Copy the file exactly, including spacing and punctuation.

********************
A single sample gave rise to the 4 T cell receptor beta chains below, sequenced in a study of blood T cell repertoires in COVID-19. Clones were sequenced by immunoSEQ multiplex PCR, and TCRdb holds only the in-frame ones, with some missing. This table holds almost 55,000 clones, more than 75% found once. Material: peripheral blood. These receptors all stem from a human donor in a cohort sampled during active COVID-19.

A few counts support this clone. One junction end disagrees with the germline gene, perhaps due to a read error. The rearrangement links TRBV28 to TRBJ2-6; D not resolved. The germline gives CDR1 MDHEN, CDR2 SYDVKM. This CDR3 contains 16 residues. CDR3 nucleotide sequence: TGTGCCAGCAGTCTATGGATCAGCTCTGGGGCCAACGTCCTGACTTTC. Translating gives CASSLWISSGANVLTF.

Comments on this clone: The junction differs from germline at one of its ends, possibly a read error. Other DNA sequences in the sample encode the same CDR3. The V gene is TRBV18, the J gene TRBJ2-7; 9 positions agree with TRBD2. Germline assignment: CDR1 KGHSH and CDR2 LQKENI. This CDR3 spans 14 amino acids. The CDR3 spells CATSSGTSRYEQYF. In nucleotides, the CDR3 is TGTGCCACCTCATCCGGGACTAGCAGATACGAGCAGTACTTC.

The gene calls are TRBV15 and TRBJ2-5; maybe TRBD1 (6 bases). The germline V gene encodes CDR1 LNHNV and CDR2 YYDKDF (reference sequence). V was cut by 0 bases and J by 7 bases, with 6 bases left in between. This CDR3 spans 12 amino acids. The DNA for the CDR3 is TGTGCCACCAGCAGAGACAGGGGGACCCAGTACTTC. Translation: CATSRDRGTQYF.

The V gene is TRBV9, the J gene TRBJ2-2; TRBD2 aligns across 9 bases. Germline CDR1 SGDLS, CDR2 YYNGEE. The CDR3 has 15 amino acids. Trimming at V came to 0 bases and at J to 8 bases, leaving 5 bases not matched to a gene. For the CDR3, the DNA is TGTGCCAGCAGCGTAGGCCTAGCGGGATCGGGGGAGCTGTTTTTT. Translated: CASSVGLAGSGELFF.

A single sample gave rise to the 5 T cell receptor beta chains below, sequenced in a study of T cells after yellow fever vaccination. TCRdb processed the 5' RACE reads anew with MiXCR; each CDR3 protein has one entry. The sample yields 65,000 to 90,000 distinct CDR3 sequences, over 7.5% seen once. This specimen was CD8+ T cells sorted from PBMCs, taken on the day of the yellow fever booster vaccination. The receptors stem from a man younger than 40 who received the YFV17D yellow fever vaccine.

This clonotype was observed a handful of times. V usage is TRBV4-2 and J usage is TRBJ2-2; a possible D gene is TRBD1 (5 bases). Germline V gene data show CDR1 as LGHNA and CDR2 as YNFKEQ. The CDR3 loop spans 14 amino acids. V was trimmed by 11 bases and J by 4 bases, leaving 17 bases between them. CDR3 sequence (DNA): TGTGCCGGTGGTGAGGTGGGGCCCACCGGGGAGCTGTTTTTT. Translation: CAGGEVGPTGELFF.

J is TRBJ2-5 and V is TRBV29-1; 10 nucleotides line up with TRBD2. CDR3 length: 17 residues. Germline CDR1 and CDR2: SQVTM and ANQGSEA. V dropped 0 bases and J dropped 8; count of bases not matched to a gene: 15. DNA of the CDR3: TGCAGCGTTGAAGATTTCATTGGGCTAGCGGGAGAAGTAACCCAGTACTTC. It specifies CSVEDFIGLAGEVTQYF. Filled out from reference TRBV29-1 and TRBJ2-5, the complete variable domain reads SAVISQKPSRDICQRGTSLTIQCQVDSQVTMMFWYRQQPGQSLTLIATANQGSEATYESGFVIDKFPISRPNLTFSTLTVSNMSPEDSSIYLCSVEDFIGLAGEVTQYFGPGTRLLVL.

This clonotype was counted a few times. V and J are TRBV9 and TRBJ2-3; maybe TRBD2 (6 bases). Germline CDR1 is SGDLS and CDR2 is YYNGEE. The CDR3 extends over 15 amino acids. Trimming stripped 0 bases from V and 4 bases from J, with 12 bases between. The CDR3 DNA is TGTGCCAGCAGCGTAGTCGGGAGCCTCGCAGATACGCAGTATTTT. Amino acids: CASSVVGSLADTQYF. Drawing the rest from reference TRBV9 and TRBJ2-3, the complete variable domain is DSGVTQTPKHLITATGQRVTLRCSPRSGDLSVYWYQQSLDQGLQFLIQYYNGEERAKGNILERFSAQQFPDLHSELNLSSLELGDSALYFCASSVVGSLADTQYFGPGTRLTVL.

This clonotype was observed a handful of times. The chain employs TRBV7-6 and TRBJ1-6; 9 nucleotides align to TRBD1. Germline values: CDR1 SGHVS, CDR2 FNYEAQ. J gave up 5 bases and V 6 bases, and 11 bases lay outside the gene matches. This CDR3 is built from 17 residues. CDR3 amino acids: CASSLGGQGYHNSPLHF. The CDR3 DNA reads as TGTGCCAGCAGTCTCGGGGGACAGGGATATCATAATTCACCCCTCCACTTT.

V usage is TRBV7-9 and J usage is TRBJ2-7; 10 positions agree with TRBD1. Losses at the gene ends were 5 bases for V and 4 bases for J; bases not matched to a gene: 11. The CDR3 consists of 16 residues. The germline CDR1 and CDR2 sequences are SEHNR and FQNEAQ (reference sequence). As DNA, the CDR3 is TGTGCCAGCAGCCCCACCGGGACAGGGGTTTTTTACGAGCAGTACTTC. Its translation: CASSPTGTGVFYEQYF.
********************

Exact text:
A single sample gave rise to the 4 T cell receptor beta chains below, sequenced in a study of blood T cell repertoires in COVID-19. Clones were sequenced by immunoSEQ multiplex PCR, and TCRdb holds only the in-frame ones, with some missing. This table holds almost 55,000 clones, more than 75% found once. Material: peripheral blood. These receptors all stem from a human donor in a cohort sampled during active COVID-19.

A few counts support this clone. One junction end disagrees with the germline gene, perhaps due to a read error. The rearrangement links TRBV28 to TRBJ2-6; D not resolved. The germline gives CDR1 MDHEN, CDR2 SYDVKM. This CDR3 contains 16 residues. CDR3 nucleotide sequence: TGTGCCAGCAGTCTATGGATCAGCTCTGGGGCCAACGTCCTGACTTTC. Translating gives CASSLWISSGANVLTF.

Comments on this clone: The junction differs from germline at one of its ends, possibly a read error. Other DNA sequences in the sample encode the same CDR3. The V gene is TRBV18, the J gene TRBJ2-7; 9 positions agree with TRBD2. Germline assignment: CDR1 KGHSH and CDR2 LQKENI. This CDR3 spans 14 amino acids. The CDR3 spells CATSSGTSRYEQYF. In nucleotides, the CDR3 is TGTGCCACCTCATCCGGGACTAGCAGATACGAGCAGTACTTC.

The gene calls are TRBV15 and TRBJ2-5; maybe TRBD1 (6 bases). The germline V gene encodes CDR1 LNHNV and CDR2 YYDKDF (reference sequence). V was cut by 0 bases and J by 7 bases, with 6 bases left in between. This CDR3 spans 12 amino acids. The DNA for the CDR3 is TGTGCCACCAGCAGAGACAGGGGGACCCAGTACTTC. Translation: CATSRDRGTQYF.

The V gene is TRBV9, the J gene TRBJ2-2; TRBD2 aligns across 9 bases. Germline CDR1 SGDLS, CDR2 YYNGEE. The CDR3 has 15 amino acids. Trimming at V came to 0 bases and at J to 8 bases, leaving 5 bases not matched to a gene. For the CDR3, the DNA is TGTGCCAGCAGCGTAGGCCTAGCGGGATCGGGGGAGCTGTTTTTT. Translated: CASSVGLAGSGELFF.

A single sample gave rise to the 5 T cell receptor beta chains below, sequenced in a study of T cells after yellow fever vaccination. TCRdb processed the 5' RACE reads anew with MiXCR; each CDR3 protein has one entry. The sample yields 65,000 to 90,000 distinct CDR3 sequences, over 7.5% seen once. This specimen was CD8+ T cells sorted from PBMCs, taken on the day of the yellow fever booster vaccination. The receptors stem from a man younger than 40 who received the YFV17D yellow fever vaccine.

This clonotype was observed a handful of times. V usage is TRBV4-2 and J usage is TRBJ2-2; a possible D gene is TRBD1 (5 bases). Germline V gene data show CDR1 as LGHNA and CDR2 as YNFKEQ. The CDR3 loop spans 14 amino acids. V was trimmed by 11 bases and J by 4 bases, leaving 17 bases between them. CDR3 sequence (DNA): TGTGCCGGTGGTGAGGTGGGGCCCACCGGGGAGCTGTTTTTT. Translation: CAGGEVGPTGELFF.

J is TRBJ2-5 and V is TRBV29-1; 10 nucleotides line up with TRBD2. CDR3 length: 17 residues. Germline CDR1 and CDR2: SQVTM and ANQGSEA. V dropped 0 bases and J dropped 8; count of bases not matched to a gene: 15. DNA of the CDR3: TGCAGCGTTGAAGATTTCATTGGGCTAGCGGGAGAAGTAACCCAGTACTTC. It specifies CSVEDFIGLAGEVTQYF. Filled out from reference TRBV29-1 and TRBJ2-5, the complete variable domain reads SAVISQKPSRDICQRGTSLTIQCQVDSQVTMMFWYRQQPGQSLTLIATANQGSEATYESGFVIDKFPISRPNLTFSTLTVSNMSPEDSSIYLCSVEDFIGLAGEVTQYFGPGTRLLVL.

This clonotype was counted a few times. V and J are TRBV9 and TRBJ2-3; maybe TRBD2 (6 bases). Germline CDR1 is SGDLS and CDR2 is YYNGEE. The CDR3 extends over 15 amino acids. Trimming stripped 0 bases from V and 4 bases from J, with 12 bases between. The CDR3 DNA is TGTGCCAGCAGCGTAGTCGGGAGCCTCGCAGATACGCAGTATTTT. Amino acids: CASSVVGSLADTQYF. Drawing the rest from reference TRBV9 and TRBJ2-3, the complete variable domain is DSGVTQTPKHLITATGQRVTLRCSPRSGDLSVYWYQQSLDQGLQFLIQYYNGEERAKGNILERFSAQQFPDLHSELNLSSLELGDSALYFCASSVVGSLADTQYFGPGTRLTVL.

This clonotype was observed a handful of times. The chain employs TRBV7-6 and TRBJ1-6; 9 nucleotides align to TRBD1. Germline values: CDR1 SGHVS, CDR2 FNYEAQ. J gave up 5 bases and V 6 bases, and 11 bases lay outside the gene matches. This CDR3 is built from 17 residues. CDR3 amino acids: CASSLGGQGYHNSPLHF. The CDR3 DNA reads as TGTGCCAGCAGTCTCGGGGGACAGGGATATCATAATTCACCCCTCCACTTT.

V usage is TRBV7-9 and J usage is TRBJ2-7; 10 positions agree with TRBD1. Losses at the gene ends were 5 bases for V and 4 bases for J; bases not matched to a gene: 11. The CDR3 consists of 16 residues. The germline CDR1 and CDR2 sequences are SEHNR and FQNEAQ (reference sequence). As DNA, the CDR3 is TGTGCCAGCAGCCCCACCGGGACAGGGGTTTTTTACGAGCAGTACTTC. Its translation: CASSPTGTGVFYEQYF.